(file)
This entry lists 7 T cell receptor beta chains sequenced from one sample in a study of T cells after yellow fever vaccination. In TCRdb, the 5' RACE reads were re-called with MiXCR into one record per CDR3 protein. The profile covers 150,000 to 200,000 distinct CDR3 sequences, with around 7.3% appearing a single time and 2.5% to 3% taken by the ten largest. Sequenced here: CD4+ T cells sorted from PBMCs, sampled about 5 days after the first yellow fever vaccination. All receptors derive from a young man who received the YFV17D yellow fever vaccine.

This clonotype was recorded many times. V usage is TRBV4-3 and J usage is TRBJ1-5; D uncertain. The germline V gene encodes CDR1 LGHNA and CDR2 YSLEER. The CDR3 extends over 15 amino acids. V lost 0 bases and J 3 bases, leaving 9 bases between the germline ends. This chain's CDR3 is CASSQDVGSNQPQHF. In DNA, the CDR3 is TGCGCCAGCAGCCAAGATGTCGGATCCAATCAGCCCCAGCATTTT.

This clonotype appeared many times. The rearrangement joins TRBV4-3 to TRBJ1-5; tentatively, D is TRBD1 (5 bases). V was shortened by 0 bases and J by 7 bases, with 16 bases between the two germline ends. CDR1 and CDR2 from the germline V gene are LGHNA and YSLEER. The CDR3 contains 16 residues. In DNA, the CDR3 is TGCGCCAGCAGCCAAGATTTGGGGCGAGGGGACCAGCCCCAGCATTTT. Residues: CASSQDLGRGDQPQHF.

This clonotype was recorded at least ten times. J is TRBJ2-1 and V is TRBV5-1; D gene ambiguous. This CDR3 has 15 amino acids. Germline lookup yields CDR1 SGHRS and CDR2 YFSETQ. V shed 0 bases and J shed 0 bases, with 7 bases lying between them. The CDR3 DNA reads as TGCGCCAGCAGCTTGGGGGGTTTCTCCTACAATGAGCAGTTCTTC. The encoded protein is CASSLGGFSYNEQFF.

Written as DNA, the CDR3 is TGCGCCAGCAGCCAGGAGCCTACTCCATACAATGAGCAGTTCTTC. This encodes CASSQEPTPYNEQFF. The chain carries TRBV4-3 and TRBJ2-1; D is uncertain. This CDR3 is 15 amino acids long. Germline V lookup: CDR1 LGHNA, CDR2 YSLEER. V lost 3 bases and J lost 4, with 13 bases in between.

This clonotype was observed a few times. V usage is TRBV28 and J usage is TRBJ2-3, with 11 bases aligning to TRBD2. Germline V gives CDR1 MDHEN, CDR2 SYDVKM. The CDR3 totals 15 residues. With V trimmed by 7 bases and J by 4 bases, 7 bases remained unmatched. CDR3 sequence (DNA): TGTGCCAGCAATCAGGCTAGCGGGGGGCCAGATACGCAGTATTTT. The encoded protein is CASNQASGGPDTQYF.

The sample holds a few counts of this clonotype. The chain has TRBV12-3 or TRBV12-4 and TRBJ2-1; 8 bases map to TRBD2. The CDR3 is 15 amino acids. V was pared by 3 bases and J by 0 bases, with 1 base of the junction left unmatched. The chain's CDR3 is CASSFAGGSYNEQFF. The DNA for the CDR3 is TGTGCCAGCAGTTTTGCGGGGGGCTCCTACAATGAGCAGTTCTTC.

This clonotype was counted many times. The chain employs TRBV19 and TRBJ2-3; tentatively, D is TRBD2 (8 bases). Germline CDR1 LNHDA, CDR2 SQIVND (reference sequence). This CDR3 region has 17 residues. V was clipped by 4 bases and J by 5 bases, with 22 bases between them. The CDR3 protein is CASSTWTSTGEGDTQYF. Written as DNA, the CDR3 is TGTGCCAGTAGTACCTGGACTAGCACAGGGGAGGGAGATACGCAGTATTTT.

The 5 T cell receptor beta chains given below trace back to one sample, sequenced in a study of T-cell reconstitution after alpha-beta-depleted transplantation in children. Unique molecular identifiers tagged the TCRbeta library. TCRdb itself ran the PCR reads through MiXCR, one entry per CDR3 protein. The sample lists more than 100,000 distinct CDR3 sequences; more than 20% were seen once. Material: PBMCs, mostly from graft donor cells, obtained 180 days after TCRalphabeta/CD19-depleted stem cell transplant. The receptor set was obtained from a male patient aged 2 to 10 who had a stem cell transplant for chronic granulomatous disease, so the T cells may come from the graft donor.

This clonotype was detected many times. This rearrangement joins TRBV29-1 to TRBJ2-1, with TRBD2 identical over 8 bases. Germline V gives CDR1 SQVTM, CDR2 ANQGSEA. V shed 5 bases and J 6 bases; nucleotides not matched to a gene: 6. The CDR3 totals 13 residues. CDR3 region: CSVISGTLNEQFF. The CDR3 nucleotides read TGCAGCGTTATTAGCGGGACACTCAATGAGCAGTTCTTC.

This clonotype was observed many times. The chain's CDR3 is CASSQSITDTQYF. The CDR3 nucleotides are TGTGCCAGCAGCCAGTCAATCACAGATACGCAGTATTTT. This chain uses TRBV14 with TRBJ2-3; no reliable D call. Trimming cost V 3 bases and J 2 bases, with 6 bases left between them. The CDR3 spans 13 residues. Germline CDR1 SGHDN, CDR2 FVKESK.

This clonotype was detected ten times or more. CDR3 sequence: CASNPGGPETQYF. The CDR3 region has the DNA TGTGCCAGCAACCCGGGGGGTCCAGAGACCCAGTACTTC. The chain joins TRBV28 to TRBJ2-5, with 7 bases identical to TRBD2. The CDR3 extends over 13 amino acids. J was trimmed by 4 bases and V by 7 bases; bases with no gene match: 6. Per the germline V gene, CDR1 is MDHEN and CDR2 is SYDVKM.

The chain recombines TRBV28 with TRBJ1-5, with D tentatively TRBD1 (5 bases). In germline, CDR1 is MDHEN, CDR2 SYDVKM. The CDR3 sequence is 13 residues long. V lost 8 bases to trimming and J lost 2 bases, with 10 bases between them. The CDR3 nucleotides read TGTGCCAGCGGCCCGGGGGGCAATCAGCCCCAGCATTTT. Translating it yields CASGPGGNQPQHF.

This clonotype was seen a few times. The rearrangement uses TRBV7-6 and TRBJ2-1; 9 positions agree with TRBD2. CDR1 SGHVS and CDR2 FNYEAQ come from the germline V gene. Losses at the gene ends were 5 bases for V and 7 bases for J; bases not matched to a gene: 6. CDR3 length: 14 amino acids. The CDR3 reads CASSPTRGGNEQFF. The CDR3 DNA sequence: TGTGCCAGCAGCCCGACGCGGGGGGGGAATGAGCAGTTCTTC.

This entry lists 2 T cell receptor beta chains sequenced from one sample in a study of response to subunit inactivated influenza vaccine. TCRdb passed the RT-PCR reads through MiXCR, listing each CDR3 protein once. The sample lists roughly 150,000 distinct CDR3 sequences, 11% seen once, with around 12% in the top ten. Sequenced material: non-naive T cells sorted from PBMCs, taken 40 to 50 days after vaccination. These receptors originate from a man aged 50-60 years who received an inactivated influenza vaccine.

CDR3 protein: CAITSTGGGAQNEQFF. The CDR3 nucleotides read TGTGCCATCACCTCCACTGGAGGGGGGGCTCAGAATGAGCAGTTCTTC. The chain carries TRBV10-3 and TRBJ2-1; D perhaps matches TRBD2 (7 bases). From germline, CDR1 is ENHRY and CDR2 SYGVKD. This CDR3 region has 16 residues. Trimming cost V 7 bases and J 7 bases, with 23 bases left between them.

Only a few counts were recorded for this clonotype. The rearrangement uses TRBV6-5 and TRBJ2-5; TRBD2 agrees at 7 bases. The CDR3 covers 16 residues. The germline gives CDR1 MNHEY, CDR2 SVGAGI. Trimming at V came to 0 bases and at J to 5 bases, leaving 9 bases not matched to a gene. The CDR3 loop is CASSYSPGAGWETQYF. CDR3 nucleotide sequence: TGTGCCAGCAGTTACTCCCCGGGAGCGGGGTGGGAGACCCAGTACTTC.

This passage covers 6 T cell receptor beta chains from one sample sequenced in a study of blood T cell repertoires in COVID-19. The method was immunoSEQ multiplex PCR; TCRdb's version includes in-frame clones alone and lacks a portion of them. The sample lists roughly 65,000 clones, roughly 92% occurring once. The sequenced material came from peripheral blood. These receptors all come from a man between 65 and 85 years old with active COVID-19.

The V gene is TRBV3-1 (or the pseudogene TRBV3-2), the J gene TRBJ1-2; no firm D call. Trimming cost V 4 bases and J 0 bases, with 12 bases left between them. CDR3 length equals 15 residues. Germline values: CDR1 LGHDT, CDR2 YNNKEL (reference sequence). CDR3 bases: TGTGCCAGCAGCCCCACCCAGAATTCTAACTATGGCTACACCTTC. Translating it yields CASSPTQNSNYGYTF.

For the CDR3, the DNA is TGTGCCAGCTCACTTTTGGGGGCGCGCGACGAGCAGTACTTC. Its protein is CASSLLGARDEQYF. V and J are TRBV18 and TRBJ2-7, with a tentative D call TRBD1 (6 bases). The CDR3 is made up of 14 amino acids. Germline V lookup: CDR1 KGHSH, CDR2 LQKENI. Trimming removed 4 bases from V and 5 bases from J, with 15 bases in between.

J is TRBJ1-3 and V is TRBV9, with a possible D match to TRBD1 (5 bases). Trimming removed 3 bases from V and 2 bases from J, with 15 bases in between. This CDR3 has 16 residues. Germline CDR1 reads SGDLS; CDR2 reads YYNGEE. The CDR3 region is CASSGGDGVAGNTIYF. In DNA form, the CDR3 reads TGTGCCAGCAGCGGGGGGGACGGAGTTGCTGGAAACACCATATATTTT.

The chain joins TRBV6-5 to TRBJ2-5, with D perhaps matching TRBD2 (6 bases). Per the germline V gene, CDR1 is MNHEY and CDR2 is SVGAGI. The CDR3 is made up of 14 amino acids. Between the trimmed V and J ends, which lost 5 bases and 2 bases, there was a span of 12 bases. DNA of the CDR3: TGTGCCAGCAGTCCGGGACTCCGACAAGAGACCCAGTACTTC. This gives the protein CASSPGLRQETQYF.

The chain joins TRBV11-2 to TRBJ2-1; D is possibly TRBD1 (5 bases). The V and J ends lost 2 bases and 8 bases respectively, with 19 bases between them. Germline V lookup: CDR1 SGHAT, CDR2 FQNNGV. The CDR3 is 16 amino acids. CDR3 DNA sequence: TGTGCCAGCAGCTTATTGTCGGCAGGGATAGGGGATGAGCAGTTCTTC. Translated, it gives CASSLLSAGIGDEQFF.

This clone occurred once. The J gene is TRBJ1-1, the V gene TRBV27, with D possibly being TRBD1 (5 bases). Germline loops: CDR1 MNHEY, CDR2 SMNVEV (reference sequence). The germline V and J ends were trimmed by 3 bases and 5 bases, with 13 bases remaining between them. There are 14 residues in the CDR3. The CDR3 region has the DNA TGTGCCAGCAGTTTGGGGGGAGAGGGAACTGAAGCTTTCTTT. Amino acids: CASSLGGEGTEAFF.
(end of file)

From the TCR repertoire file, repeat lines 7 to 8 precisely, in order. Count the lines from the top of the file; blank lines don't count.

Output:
The sample holds a few counts of this clonotype. The chain has TRBV12-3 or TRBV12-4 and TRBJ2-1; 8 bases map to TRBD2. The CDR3 is 15 amino acids. V was pared by 3 bases and J by 0 bases, with 1 base of the junction left unmatched. The chain's CDR3 is CASSFAGGSYNEQFF. The DNA for the CDR3 is TGTGCCAGCAGTTTTGCGGGGGGCTCCTACAATGAGCAGTTCTTC.

This clonotype was counted many times. The chain employs TRBV19 and TRBJ2-3; tentatively, D is TRBD2 (8 bases). Germline CDR1 LNHDA, CDR2 SQIVND (reference sequence). This CDR3 region has 17 residues. V was clipped by 4 bases and J by 5 bases, with 22 bases between them. The CDR3 protein is CASSTWTSTGEGDTQYF. Written as DNA, the CDR3 is TGTGCCAGTAGTACCTGGACTAGCACAGGGGAGGGAGATACGCAGTATTTT.